This is particularly true given the fact that these policies have failed to mollify environmental activists and those parts of the country that support more vigorous action on climate change. Indeed, although the Trans Mountain Pipeline from Alberta to the Pacific Ocean is backed by the Alberta and federal governments, the centre-left New Democratic Party (NDP) government in British Columbia (which relies on a confidence-and-supply agreement with the Greens) has attempted to block it, and the matter is still being litigated. It is not difficult to see why many western voters in both Alberta and Saskatchewan feel that no compromise is possible, and some are openly talking about separatism.
At the same time, there are reasons to think that Justin Trudeau’s perceived half-hearted response to climate change may have lost the Liberals votes across the country, particularly in Québec (thanks to the resurgence of the Bloc Québécois) and in the Maritime Provinces. Crucially, though, the lack of willingness of the Conservative Party (dominated by western interests) to speak constructively on climate change, became a wedge issue for the Liberal Party in central Canada, particularly Ontario. Justin Trudeau was able to dominate in suburban Ontario, where elections are usually won, and to persuade centre-left voters to cast strategic votes for the Liberals instead of backing the social democratic NDP. Justin Trudeau’s strong minority government thus rests heavily on the Liberals’ success in winning 79 out of 121 seats in Ontario, including 47 out of 53 in the Greater Toronto Area.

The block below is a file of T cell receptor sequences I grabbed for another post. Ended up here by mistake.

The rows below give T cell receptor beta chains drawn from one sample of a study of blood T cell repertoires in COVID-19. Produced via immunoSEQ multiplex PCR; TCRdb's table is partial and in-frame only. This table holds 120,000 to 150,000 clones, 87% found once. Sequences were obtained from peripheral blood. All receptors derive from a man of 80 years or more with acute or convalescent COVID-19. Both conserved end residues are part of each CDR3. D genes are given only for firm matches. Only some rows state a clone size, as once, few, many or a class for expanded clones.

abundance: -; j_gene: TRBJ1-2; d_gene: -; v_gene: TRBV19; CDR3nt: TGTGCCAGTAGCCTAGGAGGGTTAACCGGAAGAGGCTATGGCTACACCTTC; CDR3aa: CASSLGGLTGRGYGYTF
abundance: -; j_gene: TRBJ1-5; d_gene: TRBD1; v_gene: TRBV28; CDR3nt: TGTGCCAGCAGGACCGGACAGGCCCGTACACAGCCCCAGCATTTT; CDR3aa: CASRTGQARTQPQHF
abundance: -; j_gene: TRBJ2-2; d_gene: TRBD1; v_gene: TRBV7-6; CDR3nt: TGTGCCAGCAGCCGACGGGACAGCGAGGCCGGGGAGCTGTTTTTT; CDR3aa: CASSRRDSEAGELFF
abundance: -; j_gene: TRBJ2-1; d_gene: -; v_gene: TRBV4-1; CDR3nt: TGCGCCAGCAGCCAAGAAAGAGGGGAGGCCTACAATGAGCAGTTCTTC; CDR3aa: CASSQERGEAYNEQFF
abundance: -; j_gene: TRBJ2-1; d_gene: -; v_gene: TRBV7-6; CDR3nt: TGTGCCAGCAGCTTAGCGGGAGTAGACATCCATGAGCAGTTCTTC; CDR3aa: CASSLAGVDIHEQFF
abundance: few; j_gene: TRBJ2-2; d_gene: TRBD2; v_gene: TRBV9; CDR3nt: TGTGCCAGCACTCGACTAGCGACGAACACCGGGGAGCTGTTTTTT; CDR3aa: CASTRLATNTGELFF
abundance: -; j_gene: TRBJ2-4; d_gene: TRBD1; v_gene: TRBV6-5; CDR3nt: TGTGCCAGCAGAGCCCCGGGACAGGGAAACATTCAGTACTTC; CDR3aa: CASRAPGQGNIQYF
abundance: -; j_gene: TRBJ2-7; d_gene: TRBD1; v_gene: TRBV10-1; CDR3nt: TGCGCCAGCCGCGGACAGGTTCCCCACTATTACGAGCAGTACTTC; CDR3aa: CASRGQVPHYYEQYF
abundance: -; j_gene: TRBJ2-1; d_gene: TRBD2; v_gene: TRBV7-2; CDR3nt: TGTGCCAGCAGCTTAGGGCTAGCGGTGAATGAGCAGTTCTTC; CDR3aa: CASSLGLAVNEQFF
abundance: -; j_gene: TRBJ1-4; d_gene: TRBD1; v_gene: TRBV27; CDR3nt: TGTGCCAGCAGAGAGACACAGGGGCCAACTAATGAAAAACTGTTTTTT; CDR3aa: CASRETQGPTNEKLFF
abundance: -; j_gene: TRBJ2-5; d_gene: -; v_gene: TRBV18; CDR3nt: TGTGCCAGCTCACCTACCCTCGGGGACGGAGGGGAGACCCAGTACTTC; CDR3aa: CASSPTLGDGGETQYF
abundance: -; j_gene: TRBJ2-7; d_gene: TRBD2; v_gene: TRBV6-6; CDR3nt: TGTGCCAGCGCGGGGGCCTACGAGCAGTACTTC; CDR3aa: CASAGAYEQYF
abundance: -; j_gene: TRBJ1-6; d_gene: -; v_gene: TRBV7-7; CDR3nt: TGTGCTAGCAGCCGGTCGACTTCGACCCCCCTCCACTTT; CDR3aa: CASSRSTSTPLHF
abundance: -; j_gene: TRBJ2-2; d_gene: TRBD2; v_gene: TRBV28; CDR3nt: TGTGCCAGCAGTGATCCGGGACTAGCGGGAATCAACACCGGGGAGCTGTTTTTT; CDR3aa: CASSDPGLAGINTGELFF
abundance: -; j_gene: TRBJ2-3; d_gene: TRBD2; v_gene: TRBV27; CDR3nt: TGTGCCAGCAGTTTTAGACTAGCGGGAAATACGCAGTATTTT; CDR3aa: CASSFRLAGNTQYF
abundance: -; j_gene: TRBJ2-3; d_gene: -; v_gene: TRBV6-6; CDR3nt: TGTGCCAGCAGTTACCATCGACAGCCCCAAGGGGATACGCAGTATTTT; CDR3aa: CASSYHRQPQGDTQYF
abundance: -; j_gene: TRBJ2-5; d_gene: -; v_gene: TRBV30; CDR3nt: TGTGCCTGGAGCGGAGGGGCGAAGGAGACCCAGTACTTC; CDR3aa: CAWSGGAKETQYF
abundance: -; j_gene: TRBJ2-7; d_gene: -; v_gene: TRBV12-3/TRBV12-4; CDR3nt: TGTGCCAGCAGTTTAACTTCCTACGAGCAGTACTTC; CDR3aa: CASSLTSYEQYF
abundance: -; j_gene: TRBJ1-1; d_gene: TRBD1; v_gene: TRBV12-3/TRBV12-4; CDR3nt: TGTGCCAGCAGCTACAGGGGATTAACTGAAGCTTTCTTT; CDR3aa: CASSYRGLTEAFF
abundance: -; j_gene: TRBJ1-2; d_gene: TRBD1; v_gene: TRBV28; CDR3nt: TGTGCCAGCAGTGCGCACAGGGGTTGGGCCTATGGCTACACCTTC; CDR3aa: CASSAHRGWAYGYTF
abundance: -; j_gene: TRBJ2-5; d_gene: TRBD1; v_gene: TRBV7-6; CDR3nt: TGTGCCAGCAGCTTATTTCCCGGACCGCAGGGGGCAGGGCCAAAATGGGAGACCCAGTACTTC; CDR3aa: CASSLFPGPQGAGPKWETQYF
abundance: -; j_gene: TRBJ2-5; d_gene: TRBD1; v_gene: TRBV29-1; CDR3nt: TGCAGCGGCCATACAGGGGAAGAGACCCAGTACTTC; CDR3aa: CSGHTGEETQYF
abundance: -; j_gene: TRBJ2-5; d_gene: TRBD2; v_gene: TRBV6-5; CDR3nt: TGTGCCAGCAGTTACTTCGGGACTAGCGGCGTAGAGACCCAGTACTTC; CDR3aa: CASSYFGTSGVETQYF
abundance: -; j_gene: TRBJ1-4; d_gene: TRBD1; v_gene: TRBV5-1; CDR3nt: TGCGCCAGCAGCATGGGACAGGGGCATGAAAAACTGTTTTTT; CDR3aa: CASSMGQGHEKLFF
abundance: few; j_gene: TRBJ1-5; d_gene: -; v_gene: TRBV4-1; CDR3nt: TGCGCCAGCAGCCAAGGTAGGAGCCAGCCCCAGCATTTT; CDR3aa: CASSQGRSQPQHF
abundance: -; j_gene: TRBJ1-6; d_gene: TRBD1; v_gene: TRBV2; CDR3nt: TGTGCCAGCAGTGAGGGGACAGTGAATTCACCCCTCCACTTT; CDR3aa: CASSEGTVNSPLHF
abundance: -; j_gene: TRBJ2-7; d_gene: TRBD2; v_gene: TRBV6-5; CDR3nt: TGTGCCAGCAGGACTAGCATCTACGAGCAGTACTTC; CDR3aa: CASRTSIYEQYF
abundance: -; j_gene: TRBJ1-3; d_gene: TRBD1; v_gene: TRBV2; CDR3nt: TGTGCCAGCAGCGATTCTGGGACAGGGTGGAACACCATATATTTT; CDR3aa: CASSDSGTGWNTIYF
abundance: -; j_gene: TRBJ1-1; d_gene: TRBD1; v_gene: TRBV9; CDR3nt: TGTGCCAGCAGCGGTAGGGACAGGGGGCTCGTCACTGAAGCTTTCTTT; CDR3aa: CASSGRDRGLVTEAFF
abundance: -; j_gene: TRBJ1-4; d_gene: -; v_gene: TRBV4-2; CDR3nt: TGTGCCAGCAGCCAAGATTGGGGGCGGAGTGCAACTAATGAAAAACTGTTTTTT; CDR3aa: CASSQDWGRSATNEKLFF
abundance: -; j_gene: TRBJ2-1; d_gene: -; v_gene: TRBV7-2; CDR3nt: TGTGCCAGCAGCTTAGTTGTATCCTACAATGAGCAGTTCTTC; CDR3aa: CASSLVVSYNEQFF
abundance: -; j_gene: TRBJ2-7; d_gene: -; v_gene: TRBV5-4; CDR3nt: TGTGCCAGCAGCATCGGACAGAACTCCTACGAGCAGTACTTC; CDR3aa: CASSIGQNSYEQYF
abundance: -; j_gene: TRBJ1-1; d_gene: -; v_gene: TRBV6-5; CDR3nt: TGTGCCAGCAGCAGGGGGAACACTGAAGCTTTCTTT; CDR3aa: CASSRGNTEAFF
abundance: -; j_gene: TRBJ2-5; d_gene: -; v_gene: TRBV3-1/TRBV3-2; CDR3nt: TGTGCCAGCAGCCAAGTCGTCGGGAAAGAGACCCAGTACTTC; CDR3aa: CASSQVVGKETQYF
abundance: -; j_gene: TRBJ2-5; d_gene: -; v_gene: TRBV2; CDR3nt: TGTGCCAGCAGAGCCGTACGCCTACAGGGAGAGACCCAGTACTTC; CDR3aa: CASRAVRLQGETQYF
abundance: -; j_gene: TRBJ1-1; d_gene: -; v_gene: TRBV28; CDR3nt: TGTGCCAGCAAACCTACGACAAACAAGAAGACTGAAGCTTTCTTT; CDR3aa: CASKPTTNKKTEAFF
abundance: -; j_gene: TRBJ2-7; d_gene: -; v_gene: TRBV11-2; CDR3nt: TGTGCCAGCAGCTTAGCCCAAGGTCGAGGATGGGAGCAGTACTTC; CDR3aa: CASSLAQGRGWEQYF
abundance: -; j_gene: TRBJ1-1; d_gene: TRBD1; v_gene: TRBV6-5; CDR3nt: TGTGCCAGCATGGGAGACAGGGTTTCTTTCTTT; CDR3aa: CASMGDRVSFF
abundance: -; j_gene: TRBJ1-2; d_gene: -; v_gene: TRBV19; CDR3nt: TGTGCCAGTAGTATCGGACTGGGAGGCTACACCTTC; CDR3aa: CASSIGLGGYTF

Justin Trudeau will find it harder and harder to win the country when the west has deserted him.
Across Canada, the Conservatives won more votes than the Liberals, but their support was inefficiently distributed thanks to huge margins in the west. They won one seat in the suburbs of Edmonton, Alberta, by over 51,000 votes. Conversely, the party underperformed in the Atlantic region, Québec and especially Ontario, where Andrew Scheer’s perceived social conservatism and stance on climate change cost him swing voters. However, this seat spread belies the fundamental change in Canada’s long-term geographical distribution of power. In the 1974 election – the last time the country was so divided – the Liberal Party was able to win a majority despite solidly losing the west and performing worse than in 2019 in the Atlantic Provinces thanks to a similar performance in Ontario and a stronger performance in Québec.
By contrast, the Liberal Party’s decline in the west over the last 30 years has deprived it of any room to grow in the fastest-growing part of the country. In 1974 Alberta elected 19 out of 19 Conservatives. In 2019, Albertans returned 33 Conservatives and one New Democrat. In 1974 the Liberals saw 8 MPs elected in British Columbia out of 23 seats. In 2019, they 11 out of 42 were elected. The west now belongs to the Conservative Party and, thanks to the shattering of the Liberal Party’s Québec dominance in the last 30 years, Justin Trudeau will find it harder and harder to win the country when the west has deserted him. By contrast, the Conservative Party remains competitive in Ontario. Despite a lopsided seat count, the Liberals only won Canada’s largest province by 8 points. Under Stephen Harper, the Conservatives won Ontario in 2008 and 2011, and it could easily flip sides next time around.
Thus, while carrying off the spoils on election night, the Liberal Party’s position is still precarious in the long term. The Conservatives can do more on climate change policy as long as they continue to keep the west within the fold, which is, nonetheless, a challenge. Conversely, Justin Trudeau is now dependent on support from the NDP and Green Party to his left, both of which will find any concession to the west’s major industries unacceptable. The balancing act Trudeau has struggled with over the last four years – of legitimating the federal government’s actions in the west while keeping his own supporters on board – is only likely to get more difficult by the day.